Dr. Antonio Gurule DC, CSCS
If you follow any sort of fitness or health in the news and social media today, you most likely have come across the term dry needling. For many just hearing the word NEEDLE makes them start to sweat! Before you get all paranoid and start making a run for the door lets dive a little deeper into what dry needling is so that you can have an appreciation of why we have chosen to add it to one of our various treatment modalities to decrease pain and improve function.
Brief history on dry needling
Trigger points have always been a widely discussed topic of the human body, and have been studied and recorded since Guillaume de Baillous of France (1538-1616). Guillaume was one of the first to write in detail about muscle pain and disorders. In 1816, British physician Balfour wrote about “thickenings” and “nodular tumors” in muscles that had local pain as well as regional pain.
In the early 1900’s, Sir William Gowers first introduced the term “fibrositis”, describing a palpable tenderness and hardness of the muscle. As the years went on many more began to dive deeper into the study of trigger points, the effects they have, how they develop, and how to treat them. In 1979, Karl Lewit, MD, DSc. published an article called “The Needle Effect”. Within this article he recognized that needles could indeed be applied as an extension of the treatment of orthopedic dysfunctions. As research continued to progressed many began injecting the muscle with saline observing where areas of pain would be present, introducing the idea of referred pain associated with trigger points, in addition to also being used for treatments of conditions. The needles used in this setting were hallowed core hypodermic needles, and referred to as “wet needling”. It was then proposed that perhaps much of the effects that are occurring are a result of simply being injected or pistoning the needle without any fluid actually being injected, coined “dry needling”. As this theory began to expand, the hallow core hypodermic needles were replaced with solid filiform needles.
Comparing and contrasting these two definitions we can see some strong similarities between acupuncture and dry needling. We can think of dry needling as a more specific intervention to specific muscles that have been evaluated and palpated with the discovery of trigger points with in the muscle belly and less about the acupuncture type approach of the energetic properties that might be associated with this particular injury.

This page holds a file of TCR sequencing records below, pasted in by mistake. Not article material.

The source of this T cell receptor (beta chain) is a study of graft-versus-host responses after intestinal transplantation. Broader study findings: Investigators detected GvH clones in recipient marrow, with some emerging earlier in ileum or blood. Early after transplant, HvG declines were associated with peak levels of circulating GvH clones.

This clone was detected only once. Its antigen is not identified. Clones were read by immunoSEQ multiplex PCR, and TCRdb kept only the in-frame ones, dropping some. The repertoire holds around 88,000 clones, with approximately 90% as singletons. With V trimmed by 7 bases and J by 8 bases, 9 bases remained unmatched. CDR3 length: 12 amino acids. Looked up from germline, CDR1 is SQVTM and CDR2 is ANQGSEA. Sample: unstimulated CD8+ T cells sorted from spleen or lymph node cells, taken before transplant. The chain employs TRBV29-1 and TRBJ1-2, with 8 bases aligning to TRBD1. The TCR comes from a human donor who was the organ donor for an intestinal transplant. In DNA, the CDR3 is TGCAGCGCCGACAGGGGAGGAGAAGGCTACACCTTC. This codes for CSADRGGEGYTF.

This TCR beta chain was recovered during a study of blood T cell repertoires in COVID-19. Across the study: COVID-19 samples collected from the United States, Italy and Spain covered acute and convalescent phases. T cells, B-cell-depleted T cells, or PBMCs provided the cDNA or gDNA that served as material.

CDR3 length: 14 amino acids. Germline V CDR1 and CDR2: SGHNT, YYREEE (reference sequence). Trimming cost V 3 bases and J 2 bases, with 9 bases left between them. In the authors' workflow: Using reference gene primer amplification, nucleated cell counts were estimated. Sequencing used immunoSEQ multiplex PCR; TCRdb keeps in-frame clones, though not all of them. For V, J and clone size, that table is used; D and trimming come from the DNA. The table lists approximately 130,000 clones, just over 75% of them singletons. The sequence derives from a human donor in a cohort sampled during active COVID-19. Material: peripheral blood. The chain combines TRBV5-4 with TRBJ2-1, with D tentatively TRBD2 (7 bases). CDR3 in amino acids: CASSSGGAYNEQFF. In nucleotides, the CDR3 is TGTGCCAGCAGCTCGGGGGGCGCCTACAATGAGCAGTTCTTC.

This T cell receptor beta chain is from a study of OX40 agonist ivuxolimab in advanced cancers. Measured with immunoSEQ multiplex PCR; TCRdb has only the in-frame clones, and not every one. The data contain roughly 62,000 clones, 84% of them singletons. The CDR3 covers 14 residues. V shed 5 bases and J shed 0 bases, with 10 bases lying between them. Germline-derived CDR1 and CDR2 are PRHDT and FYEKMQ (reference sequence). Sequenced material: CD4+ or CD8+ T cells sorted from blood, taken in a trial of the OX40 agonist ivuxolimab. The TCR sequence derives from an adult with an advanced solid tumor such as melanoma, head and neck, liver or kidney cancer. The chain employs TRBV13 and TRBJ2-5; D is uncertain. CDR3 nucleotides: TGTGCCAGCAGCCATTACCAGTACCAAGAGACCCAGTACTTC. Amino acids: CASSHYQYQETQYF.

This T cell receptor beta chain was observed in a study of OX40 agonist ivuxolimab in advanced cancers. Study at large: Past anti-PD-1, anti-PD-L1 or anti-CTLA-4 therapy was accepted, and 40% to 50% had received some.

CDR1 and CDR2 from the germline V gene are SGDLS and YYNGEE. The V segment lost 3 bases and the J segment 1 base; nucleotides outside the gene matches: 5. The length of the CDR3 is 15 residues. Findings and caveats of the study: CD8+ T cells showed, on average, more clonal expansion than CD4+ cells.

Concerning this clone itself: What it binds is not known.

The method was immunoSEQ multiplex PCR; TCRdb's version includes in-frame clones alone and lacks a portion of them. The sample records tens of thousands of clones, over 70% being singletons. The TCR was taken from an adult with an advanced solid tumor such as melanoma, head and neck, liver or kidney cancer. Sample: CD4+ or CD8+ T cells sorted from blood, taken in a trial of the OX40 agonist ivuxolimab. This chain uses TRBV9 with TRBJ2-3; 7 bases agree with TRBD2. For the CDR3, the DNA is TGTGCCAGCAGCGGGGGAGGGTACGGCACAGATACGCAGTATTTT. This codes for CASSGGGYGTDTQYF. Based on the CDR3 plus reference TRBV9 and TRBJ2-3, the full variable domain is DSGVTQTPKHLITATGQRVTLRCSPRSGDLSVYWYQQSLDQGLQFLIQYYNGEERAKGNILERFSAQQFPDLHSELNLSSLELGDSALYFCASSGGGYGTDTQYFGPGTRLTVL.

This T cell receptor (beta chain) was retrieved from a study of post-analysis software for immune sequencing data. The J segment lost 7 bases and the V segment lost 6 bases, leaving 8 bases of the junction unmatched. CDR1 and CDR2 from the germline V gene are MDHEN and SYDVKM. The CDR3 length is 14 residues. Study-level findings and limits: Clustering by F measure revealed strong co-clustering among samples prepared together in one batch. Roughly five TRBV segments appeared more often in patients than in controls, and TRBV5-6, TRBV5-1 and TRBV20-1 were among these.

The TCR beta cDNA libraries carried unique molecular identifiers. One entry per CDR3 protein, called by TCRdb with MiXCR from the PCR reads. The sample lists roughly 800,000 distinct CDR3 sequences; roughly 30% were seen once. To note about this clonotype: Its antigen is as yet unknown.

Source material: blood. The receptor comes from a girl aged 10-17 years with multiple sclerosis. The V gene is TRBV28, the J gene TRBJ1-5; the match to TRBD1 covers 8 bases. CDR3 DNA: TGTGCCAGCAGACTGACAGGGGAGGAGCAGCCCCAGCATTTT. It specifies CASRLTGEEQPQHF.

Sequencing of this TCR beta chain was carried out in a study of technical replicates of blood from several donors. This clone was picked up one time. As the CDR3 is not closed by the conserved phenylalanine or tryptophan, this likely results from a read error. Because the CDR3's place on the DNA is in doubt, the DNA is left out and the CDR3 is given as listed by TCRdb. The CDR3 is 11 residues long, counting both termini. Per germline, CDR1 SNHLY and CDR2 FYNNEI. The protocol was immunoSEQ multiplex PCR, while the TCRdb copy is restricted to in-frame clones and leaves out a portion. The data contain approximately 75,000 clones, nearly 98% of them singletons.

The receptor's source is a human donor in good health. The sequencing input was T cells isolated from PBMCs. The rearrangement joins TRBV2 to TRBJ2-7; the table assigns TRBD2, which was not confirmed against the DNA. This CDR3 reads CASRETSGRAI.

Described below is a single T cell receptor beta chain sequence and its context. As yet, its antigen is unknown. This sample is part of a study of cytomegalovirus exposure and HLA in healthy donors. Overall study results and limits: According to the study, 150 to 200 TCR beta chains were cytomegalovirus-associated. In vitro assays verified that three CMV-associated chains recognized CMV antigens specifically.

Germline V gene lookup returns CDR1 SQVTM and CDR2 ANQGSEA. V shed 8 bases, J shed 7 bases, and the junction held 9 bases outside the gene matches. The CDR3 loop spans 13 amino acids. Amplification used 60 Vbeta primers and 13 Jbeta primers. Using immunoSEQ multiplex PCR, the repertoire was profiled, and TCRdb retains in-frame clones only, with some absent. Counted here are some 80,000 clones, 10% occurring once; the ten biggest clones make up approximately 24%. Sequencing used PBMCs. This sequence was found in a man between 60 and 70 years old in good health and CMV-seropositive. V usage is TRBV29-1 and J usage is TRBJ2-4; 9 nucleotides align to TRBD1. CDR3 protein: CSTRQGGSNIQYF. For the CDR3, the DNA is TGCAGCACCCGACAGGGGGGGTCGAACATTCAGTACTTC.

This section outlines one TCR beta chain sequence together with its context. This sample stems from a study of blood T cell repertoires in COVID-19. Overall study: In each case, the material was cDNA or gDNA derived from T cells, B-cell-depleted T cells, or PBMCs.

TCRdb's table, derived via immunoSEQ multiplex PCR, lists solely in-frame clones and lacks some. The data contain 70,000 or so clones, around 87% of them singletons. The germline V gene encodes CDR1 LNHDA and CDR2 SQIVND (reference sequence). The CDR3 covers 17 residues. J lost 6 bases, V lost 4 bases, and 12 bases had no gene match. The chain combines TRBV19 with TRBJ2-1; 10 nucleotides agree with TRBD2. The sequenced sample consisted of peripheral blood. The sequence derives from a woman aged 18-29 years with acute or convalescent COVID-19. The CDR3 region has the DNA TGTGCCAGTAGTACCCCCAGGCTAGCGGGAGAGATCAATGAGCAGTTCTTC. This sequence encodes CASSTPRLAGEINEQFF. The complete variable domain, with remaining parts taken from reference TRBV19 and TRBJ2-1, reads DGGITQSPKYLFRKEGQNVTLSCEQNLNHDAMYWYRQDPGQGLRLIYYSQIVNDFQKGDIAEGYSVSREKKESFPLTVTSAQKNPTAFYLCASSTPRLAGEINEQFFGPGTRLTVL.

How it works:
The intramuscular mechanical stimulation of the muscle produces a local twitch or rapid depolarization of the dysfunctional muscle fiber. The will help reduce the muscle activity dramatically resulting in relaxation and decreased pain. Different theories attest to the actual physiological changes that occur on the cellular level when performing dry needling. Although there are still some discrepancies as to what is actually going on, we can see immediate positive changes after dry needling.
Dry needling as a treatment modality works best in conjunction with a comprehensive rehab program. It is another very specific tool to help reduce pain and help patients accelerate through their rehab program.
Does it hurt?
When being treated with dry needles there may be instances of discomfort as the needle penetrates the muscular belly and specifically the areas of dysfunction or tenderness due to the trigger points.
How many times do I need to be treated?
The amount of sessions that are recommend to treat a particular area of the body will vary on a case by case basis, but typically within 4-5 visits the patient will be experiencing a great deal of improvement.
Is trigger point dry needling safe?
We go to great lengths to ensure safety. The clinicians at Enhanced Movements have all passed their board exams and have an exhaustive understanding of anatomy. We apply OSHA standards, use personal protective high quality equipment, and proudly hold the highest standard of safety for our patients and our clinicians.
How much does dry needling cost?
There is no additional cost to perform dry needling during your standard appointment. There may be instances where a longer appointment will be booked based on the complexity of the case to ensure adequate time.
Can I come in just for dry needling?
After a comprehensive exam and initial treatment has been completed and your clinicians recommends dry needling as part of your therapy program you can schedule appointment strictly for dry needling. Dry needling is done in conjunction with your therapy program and your clinician may allow an appointment strictly for dry needling as long as there is a home care program that is already being performed.
-Health Through Movement-
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Hours Of Operation
Saturday: Appointment Only
Enhanced Movements Chiropractic
1255 Cimarron Drive #201
Lafayette CO, 80026